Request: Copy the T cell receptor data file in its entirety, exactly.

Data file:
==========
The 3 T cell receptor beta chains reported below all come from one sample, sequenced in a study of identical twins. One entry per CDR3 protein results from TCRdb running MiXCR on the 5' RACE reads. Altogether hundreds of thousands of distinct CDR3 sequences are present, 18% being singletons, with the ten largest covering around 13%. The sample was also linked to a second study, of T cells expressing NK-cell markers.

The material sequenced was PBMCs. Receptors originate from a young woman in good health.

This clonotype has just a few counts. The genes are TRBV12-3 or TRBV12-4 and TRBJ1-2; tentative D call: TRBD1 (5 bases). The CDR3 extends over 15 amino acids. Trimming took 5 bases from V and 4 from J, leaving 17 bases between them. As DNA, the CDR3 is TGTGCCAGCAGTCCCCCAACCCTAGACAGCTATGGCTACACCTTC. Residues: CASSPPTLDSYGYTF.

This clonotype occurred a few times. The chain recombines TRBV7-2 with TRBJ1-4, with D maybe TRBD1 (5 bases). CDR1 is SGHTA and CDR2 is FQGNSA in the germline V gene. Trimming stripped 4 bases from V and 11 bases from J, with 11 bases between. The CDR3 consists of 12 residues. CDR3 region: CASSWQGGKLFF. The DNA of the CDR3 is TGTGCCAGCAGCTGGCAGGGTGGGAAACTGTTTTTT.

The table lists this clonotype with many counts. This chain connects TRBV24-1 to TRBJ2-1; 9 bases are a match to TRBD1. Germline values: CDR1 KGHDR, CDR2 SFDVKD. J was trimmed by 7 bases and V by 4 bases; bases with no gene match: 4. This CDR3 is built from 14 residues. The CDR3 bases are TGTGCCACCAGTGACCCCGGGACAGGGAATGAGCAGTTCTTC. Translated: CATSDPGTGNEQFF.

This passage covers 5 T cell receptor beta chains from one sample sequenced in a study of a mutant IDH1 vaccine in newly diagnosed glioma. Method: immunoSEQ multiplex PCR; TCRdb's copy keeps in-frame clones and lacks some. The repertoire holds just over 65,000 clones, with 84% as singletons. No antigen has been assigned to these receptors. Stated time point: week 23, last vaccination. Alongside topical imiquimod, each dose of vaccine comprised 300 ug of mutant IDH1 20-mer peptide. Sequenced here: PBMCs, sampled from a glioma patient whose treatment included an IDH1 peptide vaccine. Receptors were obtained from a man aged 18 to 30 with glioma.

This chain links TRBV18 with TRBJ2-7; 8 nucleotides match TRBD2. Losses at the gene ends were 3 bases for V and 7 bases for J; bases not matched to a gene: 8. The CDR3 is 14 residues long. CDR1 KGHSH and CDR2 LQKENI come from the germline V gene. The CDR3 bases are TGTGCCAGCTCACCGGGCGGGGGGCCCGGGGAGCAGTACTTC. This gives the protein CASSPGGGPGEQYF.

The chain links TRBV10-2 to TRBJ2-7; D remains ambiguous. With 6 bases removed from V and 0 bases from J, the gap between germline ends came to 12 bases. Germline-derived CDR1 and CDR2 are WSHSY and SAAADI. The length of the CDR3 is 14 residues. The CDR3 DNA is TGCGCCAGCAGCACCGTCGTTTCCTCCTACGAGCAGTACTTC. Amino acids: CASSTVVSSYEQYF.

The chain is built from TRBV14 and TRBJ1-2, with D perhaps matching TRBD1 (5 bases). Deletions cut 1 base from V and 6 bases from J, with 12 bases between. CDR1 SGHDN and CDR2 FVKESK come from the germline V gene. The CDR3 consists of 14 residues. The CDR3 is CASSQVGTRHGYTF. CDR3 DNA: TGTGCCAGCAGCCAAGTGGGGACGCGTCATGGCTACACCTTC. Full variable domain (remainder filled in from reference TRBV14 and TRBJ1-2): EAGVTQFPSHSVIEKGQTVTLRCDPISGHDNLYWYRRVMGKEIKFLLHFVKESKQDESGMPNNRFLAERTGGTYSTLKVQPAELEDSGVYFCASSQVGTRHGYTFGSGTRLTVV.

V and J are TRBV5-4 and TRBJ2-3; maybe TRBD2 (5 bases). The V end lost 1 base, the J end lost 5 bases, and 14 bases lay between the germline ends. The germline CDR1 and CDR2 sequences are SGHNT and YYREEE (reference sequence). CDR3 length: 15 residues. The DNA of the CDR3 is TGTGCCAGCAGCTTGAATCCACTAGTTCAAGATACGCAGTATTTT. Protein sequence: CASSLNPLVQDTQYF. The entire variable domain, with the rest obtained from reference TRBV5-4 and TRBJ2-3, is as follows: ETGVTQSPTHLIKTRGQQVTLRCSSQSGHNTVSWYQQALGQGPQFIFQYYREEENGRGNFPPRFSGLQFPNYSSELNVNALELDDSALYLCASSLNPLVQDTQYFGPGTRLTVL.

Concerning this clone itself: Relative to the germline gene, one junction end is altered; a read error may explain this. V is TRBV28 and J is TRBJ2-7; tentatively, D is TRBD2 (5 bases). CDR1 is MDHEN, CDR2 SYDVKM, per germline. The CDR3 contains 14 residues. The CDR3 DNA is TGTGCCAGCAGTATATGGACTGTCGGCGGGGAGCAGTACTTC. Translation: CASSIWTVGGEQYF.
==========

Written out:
The 3 T cell receptor beta chains reported below all come from one sample, sequenced in a study of identical twins. One entry per CDR3 protein results from TCRdb running MiXCR on the 5' RACE reads. Altogether hundreds of thousands of distinct CDR3 sequences are present, 18% being singletons, with the ten largest covering around 13%. The sample was also linked to a second study, of T cells expressing NK-cell markers.

The material sequenced was PBMCs. Receptors originate from a young woman in good health.

This clonotype has just a few counts. The genes are TRBV12-3 or TRBV12-4 and TRBJ1-2; tentative D call: TRBD1 (5 bases). The CDR3 extends over 15 amino acids. Trimming took 5 bases from V and 4 from J, leaving 17 bases between them. As DNA, the CDR3 is TGTGCCAGCAGTCCCCCAACCCTAGACAGCTATGGCTACACCTTC. Residues: CASSPPTLDSYGYTF.

This clonotype occurred a few times. The chain recombines TRBV7-2 with TRBJ1-4, with D maybe TRBD1 (5 bases). CDR1 is SGHTA and CDR2 is FQGNSA in the germline V gene. Trimming stripped 4 bases from V and 11 bases from J, with 11 bases between. The CDR3 consists of 12 residues. CDR3 region: CASSWQGGKLFF. The DNA of the CDR3 is TGTGCCAGCAGCTGGCAGGGTGGGAAACTGTTTTTT.

The table lists this clonotype with many counts. This chain connects TRBV24-1 to TRBJ2-1; 9 bases are a match to TRBD1. Germline values: CDR1 KGHDR, CDR2 SFDVKD. J was trimmed by 7 bases and V by 4 bases; bases with no gene match: 4. This CDR3 is built from 14 residues. The CDR3 bases are TGTGCCACCAGTGACCCCGGGACAGGGAATGAGCAGTTCTTC. Translated: CATSDPGTGNEQFF.

This passage covers 5 T cell receptor beta chains from one sample sequenced in a study of a mutant IDH1 vaccine in newly diagnosed glioma. Method: immunoSEQ multiplex PCR; TCRdb's copy keeps in-frame clones and lacks some. The repertoire holds just over 65,000 clones, with 84% as singletons. No antigen has been assigned to these receptors. Stated time point: week 23, last vaccination. Alongside topical imiquimod, each dose of vaccine comprised 300 ug of mutant IDH1 20-mer peptide. Sequenced here: PBMCs, sampled from a glioma patient whose treatment included an IDH1 peptide vaccine. Receptors were obtained from a man aged 18 to 30 with glioma.

This chain links TRBV18 with TRBJ2-7; 8 nucleotides match TRBD2. Losses at the gene ends were 3 bases for V and 7 bases for J; bases not matched to a gene: 8. The CDR3 is 14 residues long. CDR1 KGHSH and CDR2 LQKENI come from the germline V gene. The CDR3 bases are TGTGCCAGCTCACCGGGCGGGGGGCCCGGGGAGCAGTACTTC. This gives the protein CASSPGGGPGEQYF.

The chain links TRBV10-2 to TRBJ2-7; D remains ambiguous. With 6 bases removed from V and 0 bases from J, the gap between germline ends came to 12 bases. Germline-derived CDR1 and CDR2 are WSHSY and SAAADI. The length of the CDR3 is 14 residues. The CDR3 DNA is TGCGCCAGCAGCACCGTCGTTTCCTCCTACGAGCAGTACTTC. Amino acids: CASSTVVSSYEQYF.

The chain is built from TRBV14 and TRBJ1-2, with D perhaps matching TRBD1 (5 bases). Deletions cut 1 base from V and 6 bases from J, with 12 bases between. CDR1 SGHDN and CDR2 FVKESK come from the germline V gene. The CDR3 consists of 14 residues. The CDR3 is CASSQVGTRHGYTF. CDR3 DNA: TGTGCCAGCAGCCAAGTGGGGACGCGTCATGGCTACACCTTC. Full variable domain (remainder filled in from reference TRBV14 and TRBJ1-2): EAGVTQFPSHSVIEKGQTVTLRCDPISGHDNLYWYRRVMGKEIKFLLHFVKESKQDESGMPNNRFLAERTGGTYSTLKVQPAELEDSGVYFCASSQVGTRHGYTFGSGTRLTVV.

V and J are TRBV5-4 and TRBJ2-3; maybe TRBD2 (5 bases). The V end lost 1 base, the J end lost 5 bases, and 14 bases lay between the germline ends. The germline CDR1 and CDR2 sequences are SGHNT and YYREEE (reference sequence). CDR3 length: 15 residues. The DNA of the CDR3 is TGTGCCAGCAGCTTGAATCCACTAGTTCAAGATACGCAGTATTTT. Protein sequence: CASSLNPLVQDTQYF. The entire variable domain, with the rest obtained from reference TRBV5-4 and TRBJ2-3, is as follows: ETGVTQSPTHLIKTRGQQVTLRCSSQSGHNTVSWYQQALGQGPQFIFQYYREEENGRGNFPPRFSGLQFPNYSSELNVNALELDDSALYLCASSLNPLVQDTQYFGPGTRLTVL.

Concerning this clone itself: Relative to the germline gene, one junction end is altered; a read error may explain this. V is TRBV28 and J is TRBJ2-7; tentatively, D is TRBD2 (5 bases). CDR1 is MDHEN, CDR2 SYDVKM, per germline. The CDR3 contains 14 residues. The CDR3 DNA is TGTGCCAGCAGTATATGGACTGTCGGCGGGGAGCAGTACTTC. Translation: CASSIWTVGGEQYF.